What is the initial horizontal velocity of the ball according to an observer in the laboratory? What is its horizontal velocity a few moments later when it lands on the floor? e. d. What happens to the vertical velocity of the ball according to an observer in the laboratory? f.2. Do the horizontal and vertical motions seem to be independent? 1999 John Wiley & Sons. Describe what you think will happen when a ball is tossed straight up from a moving cart by sketching the path an observer at rest in the laboratory will see.8. b.UNIT 6: GRAVITY AND PROJECTILE MOTION 171 For this demonstration you will need: • 1 Kinesthetic cart • 1 spring-loaded projectile launcher with a ball Recommended Group Size: All Interactive Demo OK?: Y 6. Explain the reasons for your prediction c. Observe the demonstration and describe what happens. Activity: Predicting the Path of a Ball Tossed from a Moving Cart a. Suppose the cart is moving at 3 m/s. Portions of this material may have been modified locally. .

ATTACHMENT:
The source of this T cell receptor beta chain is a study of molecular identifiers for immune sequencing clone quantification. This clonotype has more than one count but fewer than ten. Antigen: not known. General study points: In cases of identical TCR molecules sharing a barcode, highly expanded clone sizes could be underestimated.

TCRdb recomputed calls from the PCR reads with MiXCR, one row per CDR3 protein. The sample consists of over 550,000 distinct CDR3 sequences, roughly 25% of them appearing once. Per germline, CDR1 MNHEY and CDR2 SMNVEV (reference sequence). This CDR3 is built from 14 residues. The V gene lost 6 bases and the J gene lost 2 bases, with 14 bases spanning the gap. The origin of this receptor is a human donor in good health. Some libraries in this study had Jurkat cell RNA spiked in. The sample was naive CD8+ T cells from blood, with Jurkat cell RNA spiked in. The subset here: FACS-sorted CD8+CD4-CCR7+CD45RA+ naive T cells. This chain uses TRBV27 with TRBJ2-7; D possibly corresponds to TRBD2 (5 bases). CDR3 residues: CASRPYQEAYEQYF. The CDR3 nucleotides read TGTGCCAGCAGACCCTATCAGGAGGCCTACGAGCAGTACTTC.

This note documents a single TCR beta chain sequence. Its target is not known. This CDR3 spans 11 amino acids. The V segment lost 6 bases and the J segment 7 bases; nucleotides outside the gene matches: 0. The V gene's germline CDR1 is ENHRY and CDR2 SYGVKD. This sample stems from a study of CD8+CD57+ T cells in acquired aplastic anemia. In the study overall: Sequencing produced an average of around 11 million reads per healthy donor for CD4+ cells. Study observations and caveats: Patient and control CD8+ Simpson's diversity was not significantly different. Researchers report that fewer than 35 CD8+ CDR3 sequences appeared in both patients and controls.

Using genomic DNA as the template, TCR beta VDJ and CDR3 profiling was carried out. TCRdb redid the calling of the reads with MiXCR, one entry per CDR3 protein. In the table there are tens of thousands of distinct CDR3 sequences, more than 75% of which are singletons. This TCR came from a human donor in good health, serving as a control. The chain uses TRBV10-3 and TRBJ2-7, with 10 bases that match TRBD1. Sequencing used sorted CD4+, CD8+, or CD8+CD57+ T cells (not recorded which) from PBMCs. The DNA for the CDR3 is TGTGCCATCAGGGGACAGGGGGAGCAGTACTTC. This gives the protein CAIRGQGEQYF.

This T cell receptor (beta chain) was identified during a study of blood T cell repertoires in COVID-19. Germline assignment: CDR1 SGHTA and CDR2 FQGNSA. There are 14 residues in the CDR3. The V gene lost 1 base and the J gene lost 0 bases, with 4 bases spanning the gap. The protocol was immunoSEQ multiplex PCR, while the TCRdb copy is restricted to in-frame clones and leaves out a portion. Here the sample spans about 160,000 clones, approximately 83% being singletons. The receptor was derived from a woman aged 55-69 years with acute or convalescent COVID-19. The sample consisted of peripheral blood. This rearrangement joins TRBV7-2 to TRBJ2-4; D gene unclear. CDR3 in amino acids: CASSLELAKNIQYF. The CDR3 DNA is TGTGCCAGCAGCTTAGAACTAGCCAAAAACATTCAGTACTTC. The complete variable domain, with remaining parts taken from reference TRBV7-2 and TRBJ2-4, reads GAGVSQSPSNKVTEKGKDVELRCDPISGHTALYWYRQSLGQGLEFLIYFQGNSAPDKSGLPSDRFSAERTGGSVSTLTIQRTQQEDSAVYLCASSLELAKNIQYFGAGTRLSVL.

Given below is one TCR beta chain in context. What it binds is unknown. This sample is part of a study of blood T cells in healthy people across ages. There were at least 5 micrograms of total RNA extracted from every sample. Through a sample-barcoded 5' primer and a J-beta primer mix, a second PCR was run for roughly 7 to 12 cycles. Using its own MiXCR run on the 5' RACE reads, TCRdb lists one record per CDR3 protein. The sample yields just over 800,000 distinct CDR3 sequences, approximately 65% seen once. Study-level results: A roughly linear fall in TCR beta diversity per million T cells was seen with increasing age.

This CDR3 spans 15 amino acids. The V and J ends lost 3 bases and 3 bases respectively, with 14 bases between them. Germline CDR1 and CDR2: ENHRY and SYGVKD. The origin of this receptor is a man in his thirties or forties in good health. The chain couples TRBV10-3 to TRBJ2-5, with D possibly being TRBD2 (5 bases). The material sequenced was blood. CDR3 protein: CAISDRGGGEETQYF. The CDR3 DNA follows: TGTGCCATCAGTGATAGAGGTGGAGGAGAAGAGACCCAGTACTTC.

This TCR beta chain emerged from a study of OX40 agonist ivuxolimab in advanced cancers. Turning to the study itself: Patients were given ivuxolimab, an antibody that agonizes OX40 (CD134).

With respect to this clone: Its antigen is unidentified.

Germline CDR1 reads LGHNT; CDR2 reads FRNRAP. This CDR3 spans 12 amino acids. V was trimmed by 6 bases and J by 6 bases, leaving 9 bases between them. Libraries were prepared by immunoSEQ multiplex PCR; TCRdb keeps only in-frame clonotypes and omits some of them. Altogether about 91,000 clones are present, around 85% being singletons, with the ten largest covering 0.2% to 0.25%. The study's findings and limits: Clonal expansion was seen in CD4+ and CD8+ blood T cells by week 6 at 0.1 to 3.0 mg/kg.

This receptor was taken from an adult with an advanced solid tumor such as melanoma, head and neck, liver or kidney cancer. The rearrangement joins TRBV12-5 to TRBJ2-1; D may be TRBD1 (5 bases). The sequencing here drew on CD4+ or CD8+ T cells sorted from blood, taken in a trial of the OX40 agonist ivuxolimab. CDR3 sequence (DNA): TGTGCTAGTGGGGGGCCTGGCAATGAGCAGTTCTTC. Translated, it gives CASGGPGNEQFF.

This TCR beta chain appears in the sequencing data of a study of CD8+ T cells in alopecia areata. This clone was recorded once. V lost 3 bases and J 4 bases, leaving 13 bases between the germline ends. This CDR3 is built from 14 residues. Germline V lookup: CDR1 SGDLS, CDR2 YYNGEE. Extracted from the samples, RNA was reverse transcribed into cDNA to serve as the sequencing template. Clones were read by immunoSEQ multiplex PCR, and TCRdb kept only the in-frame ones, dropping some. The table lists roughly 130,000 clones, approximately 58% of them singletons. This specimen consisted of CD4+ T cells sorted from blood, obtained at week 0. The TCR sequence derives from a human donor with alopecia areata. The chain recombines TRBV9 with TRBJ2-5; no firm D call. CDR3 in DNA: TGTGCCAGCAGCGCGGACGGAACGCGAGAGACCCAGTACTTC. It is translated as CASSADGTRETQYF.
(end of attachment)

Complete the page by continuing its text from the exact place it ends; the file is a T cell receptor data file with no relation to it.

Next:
the position of an object relative to a coordinate system we have chosen can be G represented by the vector r . In order to do this. let’s take a break from physics and learn about the mathematics of some abstract entities that mathematicians call vectors.10. Explain the basis for your prediction. b. accelerations. But vectors can be used to describe aspects of “real” phenomena such as positions.8. Activity: Predicting Horizontal Projectile Motion Using an Applied Force a. Portions of this material may have been modified locally. It is a mere figment of the mathematician’s imagination. 6. Fig. Suppose you were to roll the ball briskly in one direction and then proceeded to tap on it at right angles to its original direction.172 WORKSHOP PHYSICS ACTIVITY GUIDE 6.9. Can you guess what the resulting graph of its two-dimensional motion would look like? You can sketch the predicted motion in the graph below. and forces. Please use your previous observations of vertical and falling motion in 1D and of horizontal motion in 1D to make an intelligent prediction of the path followed by the ball. velocities. 1999 John Wiley & Sons.3. The world is full of phenomena that we know directly through our senses—objects moving. . mathematical entity that obeys certain predefined rules. USING VECTORS FOR THE ANALYSIS OF 2D MOTION Your next task will be to describe projectile motion mathematically. 6. winds and waterfalls. In the following figure. A position vector without a coordinate system and the same vector described by two different coordinate systems with the same origin. pushes and pulls. sights and sounds. A vector is an abstract.